Musings —12.20.2020 10:40 AM—
From today’s New York Times. Amazing writing and perspective, here and some below:
For generations, as the days darkened and the blizzards came, the Anishinaabe people warned of the Windigo.
He is the monster of winter, dripping with ice and white with snow, and he is starving, said Robin Wall Kimmerer, a member of the Citizen Potawatomi Nation, as she remembered the story of her ancestors. He is a human turned cannibal. His hunger is never satiated, and it endangers everyone around him. He thinks only of himself.
In winter, a time of scarcity, she went on, he is a cautionary tale to remember the good of the community, beyond the self. Winter is known as the hungry time, the dangerous time, she said, and people counted their age not by years but by how many winters they have survived — that man has 70 winters, this woman has 16. They wintered in small family groups, not villages, to spread out the demand on the land.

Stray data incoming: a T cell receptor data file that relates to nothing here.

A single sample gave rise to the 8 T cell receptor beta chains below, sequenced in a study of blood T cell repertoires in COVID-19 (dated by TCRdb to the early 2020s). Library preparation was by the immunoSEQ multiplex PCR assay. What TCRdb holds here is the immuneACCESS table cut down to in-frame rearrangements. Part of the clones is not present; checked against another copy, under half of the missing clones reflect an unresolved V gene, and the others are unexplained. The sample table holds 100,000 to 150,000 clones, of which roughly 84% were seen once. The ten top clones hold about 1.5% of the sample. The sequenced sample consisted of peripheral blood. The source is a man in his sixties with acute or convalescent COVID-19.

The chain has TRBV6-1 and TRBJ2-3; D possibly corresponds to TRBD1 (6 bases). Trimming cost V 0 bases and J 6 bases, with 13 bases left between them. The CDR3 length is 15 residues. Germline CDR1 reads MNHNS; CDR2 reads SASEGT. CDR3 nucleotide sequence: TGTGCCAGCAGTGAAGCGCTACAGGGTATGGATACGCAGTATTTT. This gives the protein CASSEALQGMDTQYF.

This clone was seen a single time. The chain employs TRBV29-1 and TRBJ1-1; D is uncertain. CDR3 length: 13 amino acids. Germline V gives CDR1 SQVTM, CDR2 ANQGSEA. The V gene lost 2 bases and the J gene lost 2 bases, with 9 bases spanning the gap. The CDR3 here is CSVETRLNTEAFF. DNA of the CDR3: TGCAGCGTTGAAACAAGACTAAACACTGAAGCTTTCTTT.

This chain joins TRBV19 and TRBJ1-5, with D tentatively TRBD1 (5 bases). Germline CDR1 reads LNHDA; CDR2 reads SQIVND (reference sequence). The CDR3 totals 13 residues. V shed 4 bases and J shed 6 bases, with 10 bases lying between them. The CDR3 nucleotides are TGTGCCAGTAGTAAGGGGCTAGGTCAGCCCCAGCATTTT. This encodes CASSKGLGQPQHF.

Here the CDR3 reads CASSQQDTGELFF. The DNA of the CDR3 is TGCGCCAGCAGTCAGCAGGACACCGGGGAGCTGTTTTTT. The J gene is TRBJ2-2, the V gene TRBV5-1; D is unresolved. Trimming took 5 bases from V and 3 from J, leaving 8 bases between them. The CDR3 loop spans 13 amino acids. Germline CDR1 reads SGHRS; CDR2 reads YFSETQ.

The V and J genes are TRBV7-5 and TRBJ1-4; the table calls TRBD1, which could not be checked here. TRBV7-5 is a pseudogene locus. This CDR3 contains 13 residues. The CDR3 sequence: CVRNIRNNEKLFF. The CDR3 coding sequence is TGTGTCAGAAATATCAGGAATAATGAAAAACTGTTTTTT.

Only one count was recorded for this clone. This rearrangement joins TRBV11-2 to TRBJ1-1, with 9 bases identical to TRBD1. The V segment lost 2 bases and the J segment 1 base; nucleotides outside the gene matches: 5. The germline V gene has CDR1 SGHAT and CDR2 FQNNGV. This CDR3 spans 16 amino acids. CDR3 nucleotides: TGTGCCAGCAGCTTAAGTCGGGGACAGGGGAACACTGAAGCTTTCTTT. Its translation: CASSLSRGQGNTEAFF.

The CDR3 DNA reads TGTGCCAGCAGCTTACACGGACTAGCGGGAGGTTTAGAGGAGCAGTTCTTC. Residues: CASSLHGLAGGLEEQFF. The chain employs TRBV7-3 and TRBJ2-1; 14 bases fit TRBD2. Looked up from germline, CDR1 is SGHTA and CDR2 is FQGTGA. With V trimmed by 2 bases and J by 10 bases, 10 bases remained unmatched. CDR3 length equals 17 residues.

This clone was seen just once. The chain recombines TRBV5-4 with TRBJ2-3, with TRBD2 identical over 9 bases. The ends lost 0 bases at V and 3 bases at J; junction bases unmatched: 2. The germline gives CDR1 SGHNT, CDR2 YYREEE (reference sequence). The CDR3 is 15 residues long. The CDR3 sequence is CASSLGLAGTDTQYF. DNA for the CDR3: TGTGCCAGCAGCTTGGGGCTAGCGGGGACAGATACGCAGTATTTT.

This winter, as the coronavirus pandemic consumes the country, it is as though we are reliving the unbuffered winters of our ancestors, she said.
“In wintertime, all life is on that knife edge between life and death,” said Dr. Kimmerer, the director of the Center for Native Peoples and the Environment at the SUNY College of Environmental Science and Forestry. “Winter is a teacher of vulnerability.”
This year a raw and unbridled winter has descended. Its darkness is literal, with the coming of the solstice on Monday, and it is metaphorical, with the catastrophic toll of Covid-19, as each day the number of dead grows steadily. Across countries, the arrival of winter has filled people with fear and dread for what is to come.